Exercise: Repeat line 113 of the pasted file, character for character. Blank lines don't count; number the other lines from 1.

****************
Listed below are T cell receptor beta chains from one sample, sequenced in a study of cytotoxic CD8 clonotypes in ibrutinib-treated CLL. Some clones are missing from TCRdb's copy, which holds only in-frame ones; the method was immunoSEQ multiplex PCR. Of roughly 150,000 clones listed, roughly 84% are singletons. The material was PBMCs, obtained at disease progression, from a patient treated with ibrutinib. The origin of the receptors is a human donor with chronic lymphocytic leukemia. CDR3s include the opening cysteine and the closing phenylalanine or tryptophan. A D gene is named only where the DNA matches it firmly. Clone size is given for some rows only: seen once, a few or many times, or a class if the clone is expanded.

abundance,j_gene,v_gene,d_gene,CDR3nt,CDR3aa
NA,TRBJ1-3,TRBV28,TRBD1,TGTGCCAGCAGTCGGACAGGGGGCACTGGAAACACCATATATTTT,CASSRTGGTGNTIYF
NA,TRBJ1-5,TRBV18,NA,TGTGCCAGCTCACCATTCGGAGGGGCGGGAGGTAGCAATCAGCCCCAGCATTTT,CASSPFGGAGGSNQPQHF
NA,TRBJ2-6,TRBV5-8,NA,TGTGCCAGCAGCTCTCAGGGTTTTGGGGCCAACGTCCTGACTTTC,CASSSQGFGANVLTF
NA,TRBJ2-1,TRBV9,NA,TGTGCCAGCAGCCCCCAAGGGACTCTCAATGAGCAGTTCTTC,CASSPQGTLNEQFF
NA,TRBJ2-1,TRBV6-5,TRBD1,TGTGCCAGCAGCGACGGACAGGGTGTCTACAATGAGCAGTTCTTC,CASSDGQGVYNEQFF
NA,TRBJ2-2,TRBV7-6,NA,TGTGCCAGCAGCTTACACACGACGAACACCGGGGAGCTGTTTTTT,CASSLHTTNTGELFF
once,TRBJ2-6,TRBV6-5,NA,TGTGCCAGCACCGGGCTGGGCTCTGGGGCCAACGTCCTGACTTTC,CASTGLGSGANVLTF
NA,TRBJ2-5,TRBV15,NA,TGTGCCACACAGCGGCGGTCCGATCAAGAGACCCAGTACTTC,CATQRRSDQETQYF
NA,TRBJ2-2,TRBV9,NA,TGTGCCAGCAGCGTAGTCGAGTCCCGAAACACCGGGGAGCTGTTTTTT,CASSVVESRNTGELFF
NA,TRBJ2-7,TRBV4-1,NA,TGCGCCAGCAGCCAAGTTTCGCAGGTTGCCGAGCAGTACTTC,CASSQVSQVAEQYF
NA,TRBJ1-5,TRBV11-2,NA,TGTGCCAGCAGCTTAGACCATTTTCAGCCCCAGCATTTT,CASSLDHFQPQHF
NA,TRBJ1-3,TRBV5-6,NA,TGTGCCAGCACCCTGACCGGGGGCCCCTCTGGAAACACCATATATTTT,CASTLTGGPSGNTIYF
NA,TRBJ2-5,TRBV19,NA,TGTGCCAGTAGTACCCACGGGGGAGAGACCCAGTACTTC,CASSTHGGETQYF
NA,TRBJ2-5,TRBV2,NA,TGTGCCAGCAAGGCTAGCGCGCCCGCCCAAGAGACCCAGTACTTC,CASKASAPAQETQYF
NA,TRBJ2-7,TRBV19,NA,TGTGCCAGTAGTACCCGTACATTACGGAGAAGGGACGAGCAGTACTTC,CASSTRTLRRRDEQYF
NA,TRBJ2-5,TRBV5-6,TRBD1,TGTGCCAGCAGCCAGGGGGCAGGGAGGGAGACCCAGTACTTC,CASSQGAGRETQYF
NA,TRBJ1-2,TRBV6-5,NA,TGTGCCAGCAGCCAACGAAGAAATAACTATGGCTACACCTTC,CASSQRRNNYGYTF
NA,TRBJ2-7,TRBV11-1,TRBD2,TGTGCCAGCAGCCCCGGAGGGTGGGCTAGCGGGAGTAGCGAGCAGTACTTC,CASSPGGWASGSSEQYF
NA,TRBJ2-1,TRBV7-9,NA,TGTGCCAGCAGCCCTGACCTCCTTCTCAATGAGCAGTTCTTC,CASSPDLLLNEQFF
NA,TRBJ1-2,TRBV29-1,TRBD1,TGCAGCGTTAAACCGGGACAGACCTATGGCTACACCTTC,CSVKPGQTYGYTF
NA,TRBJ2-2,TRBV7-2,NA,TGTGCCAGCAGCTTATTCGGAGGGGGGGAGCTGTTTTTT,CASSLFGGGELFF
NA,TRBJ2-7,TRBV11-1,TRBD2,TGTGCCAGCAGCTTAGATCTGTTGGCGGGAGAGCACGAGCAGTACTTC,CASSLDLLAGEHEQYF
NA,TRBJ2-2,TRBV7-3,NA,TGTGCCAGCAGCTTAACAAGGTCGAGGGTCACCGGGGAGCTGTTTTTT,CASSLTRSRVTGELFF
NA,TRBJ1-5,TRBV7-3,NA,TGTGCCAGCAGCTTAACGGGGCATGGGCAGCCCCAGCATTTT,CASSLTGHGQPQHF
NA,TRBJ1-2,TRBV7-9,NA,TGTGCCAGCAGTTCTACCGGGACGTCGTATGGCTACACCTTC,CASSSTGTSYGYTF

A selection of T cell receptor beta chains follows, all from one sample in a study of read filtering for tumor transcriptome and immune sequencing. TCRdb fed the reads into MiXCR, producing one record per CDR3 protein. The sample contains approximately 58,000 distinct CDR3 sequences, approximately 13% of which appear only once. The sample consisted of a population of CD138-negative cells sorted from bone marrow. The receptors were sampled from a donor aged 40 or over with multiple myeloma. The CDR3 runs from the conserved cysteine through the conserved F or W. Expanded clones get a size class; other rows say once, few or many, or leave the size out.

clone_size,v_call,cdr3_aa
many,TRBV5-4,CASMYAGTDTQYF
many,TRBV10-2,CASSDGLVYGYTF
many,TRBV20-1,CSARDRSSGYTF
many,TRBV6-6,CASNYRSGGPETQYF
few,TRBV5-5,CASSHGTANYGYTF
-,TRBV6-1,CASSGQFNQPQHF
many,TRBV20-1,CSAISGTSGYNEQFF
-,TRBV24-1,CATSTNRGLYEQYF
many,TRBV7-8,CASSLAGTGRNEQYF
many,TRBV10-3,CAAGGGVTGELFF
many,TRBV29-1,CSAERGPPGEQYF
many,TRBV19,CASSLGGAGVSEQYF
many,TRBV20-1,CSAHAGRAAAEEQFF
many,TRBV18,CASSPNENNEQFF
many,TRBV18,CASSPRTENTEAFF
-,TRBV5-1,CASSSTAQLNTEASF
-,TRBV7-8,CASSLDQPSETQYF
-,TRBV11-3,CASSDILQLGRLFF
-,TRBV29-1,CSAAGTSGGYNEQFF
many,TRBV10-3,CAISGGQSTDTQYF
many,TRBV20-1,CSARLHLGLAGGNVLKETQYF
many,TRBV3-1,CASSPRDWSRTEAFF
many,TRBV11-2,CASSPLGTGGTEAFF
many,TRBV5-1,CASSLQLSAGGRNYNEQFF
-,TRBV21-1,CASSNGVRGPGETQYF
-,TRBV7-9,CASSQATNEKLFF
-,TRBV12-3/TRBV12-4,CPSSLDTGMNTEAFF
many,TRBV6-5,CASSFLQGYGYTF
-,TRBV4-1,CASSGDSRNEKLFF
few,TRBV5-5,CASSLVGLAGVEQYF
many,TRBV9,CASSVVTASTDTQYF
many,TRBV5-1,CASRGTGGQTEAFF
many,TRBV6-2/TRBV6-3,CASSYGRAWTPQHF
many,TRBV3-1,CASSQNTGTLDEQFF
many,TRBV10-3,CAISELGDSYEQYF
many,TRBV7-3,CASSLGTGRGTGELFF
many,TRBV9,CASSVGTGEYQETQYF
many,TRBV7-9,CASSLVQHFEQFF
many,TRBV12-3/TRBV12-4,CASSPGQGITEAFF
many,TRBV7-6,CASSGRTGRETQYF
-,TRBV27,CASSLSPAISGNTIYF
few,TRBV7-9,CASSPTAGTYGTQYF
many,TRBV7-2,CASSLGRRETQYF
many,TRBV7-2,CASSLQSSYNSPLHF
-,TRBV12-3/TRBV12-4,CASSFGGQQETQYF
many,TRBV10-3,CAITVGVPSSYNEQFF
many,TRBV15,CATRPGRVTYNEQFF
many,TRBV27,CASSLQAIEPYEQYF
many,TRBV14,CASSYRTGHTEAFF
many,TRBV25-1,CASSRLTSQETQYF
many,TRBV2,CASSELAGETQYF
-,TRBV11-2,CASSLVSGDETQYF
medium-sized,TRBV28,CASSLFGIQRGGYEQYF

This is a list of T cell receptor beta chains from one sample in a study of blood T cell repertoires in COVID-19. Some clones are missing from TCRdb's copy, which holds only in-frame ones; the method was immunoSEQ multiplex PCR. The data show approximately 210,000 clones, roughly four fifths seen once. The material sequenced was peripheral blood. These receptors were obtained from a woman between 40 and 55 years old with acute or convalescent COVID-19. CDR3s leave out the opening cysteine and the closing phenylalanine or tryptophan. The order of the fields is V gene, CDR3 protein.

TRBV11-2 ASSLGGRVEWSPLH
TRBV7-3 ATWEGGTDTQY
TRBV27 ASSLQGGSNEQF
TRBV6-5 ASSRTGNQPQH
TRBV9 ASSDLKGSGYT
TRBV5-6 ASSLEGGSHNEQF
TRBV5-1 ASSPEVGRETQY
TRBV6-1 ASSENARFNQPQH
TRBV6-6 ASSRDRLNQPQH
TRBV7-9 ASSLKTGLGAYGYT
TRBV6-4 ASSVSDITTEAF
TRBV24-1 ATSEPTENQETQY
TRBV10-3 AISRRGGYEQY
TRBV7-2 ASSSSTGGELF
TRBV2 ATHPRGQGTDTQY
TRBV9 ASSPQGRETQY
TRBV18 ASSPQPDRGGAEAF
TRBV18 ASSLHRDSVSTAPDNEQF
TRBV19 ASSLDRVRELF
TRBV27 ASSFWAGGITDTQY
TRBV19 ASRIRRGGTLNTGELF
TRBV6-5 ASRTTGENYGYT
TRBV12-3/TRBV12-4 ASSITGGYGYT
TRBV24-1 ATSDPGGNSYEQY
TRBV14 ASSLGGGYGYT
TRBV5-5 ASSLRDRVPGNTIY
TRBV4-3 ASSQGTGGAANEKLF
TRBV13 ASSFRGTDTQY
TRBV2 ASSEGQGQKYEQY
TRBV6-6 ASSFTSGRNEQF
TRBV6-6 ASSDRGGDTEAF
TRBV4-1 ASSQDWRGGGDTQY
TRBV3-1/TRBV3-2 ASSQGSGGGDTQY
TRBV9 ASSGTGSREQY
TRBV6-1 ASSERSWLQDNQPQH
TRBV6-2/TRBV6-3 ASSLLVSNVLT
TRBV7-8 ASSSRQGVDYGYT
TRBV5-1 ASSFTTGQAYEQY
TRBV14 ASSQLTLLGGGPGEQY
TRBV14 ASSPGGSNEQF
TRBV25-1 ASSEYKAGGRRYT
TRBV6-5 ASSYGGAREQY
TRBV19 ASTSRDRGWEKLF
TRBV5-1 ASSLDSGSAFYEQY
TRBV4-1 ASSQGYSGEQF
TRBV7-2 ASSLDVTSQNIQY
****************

TRBV6-6 ASSFTSGRNEQF